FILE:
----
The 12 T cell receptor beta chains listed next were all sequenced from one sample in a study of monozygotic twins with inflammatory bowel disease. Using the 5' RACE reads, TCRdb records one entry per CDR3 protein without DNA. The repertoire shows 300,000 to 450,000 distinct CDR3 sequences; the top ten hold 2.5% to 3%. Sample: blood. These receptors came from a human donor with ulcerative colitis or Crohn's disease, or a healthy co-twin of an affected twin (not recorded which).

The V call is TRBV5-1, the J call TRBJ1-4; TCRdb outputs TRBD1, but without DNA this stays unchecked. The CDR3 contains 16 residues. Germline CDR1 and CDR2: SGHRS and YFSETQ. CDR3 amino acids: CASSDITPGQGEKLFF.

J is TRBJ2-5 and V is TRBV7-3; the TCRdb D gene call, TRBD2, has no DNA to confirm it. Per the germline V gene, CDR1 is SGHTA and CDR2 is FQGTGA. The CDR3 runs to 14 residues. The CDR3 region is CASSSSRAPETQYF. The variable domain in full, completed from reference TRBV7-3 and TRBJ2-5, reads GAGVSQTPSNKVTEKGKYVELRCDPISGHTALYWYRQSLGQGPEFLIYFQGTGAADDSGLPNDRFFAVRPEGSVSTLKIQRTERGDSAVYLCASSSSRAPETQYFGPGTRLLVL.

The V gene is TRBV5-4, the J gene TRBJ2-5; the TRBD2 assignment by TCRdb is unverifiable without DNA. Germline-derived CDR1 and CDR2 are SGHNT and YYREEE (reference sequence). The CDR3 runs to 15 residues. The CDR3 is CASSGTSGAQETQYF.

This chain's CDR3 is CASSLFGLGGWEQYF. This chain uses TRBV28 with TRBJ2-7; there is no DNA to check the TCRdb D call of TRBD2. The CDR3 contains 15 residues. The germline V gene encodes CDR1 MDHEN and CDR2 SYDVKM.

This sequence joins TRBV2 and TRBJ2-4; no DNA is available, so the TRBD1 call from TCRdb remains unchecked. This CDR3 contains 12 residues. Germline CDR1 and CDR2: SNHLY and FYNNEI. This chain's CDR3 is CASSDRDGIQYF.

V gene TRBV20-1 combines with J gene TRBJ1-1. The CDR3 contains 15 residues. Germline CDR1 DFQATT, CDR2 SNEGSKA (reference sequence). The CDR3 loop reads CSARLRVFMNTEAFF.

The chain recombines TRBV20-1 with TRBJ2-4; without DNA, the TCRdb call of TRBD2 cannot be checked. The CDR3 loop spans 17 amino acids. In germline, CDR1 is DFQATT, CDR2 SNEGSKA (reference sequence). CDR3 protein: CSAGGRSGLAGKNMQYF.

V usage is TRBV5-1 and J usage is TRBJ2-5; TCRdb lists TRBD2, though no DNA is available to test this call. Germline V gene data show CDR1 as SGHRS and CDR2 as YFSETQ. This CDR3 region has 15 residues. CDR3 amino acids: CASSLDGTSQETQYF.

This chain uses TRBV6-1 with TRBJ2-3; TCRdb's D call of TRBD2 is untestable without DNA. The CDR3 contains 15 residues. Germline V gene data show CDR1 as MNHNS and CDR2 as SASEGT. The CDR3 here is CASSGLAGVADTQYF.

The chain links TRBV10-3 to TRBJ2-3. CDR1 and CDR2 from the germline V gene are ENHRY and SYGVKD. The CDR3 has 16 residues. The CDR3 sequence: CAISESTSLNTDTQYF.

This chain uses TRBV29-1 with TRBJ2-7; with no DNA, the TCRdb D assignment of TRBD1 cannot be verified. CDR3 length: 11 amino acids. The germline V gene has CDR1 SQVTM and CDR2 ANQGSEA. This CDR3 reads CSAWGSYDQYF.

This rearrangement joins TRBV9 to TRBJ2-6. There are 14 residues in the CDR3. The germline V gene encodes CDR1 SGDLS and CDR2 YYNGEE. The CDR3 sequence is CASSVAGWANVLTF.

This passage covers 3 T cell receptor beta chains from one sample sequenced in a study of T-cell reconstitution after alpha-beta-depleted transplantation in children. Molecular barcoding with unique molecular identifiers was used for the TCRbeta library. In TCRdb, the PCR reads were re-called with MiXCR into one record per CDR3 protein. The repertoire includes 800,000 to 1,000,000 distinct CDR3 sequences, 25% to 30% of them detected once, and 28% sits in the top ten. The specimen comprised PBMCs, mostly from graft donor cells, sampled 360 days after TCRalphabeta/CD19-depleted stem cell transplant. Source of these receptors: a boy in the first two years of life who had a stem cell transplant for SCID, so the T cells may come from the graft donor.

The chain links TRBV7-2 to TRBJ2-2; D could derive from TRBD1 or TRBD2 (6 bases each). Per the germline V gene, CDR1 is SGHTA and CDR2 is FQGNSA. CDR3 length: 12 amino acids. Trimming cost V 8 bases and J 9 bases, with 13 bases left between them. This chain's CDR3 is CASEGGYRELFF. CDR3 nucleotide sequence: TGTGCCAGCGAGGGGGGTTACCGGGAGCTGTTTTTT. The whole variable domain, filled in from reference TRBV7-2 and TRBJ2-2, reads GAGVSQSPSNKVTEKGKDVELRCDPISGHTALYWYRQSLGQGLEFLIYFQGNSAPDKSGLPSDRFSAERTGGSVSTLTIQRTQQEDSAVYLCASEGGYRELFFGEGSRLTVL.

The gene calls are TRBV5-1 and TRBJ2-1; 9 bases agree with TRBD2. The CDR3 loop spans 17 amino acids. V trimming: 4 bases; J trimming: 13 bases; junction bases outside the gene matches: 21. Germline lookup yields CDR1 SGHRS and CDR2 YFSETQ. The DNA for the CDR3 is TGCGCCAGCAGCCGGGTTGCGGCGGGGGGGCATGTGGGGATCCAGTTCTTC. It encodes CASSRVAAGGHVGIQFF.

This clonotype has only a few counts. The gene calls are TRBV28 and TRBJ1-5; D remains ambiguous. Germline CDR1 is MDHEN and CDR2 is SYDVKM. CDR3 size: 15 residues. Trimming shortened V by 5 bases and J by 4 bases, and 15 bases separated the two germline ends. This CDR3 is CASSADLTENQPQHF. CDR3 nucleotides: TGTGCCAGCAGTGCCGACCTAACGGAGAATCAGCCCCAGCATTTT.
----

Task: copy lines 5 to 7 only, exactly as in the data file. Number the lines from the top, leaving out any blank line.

This chain's CDR3 is CASSLFGLGGWEQYF. This chain uses TRBV28 with TRBJ2-7; there is no DNA to check the TCRdb D call of TRBD2. The CDR3 contains 15 residues. The germline V gene encodes CDR1 MDHEN and CDR2 SYDVKM.

This sequence joins TRBV2 and TRBJ2-4; no DNA is available, so the TRBD1 call from TCRdb remains unchecked. This CDR3 contains 12 residues. Germline CDR1 and CDR2: SNHLY and FYNNEI. This chain's CDR3 is CASSDRDGIQYF.

V gene TRBV20-1 combines with J gene TRBJ1-1. The CDR3 contains 15 residues. Germline CDR1 DFQATT, CDR2 SNEGSKA (reference sequence). The CDR3 loop reads CSARLRVFMNTEAFF.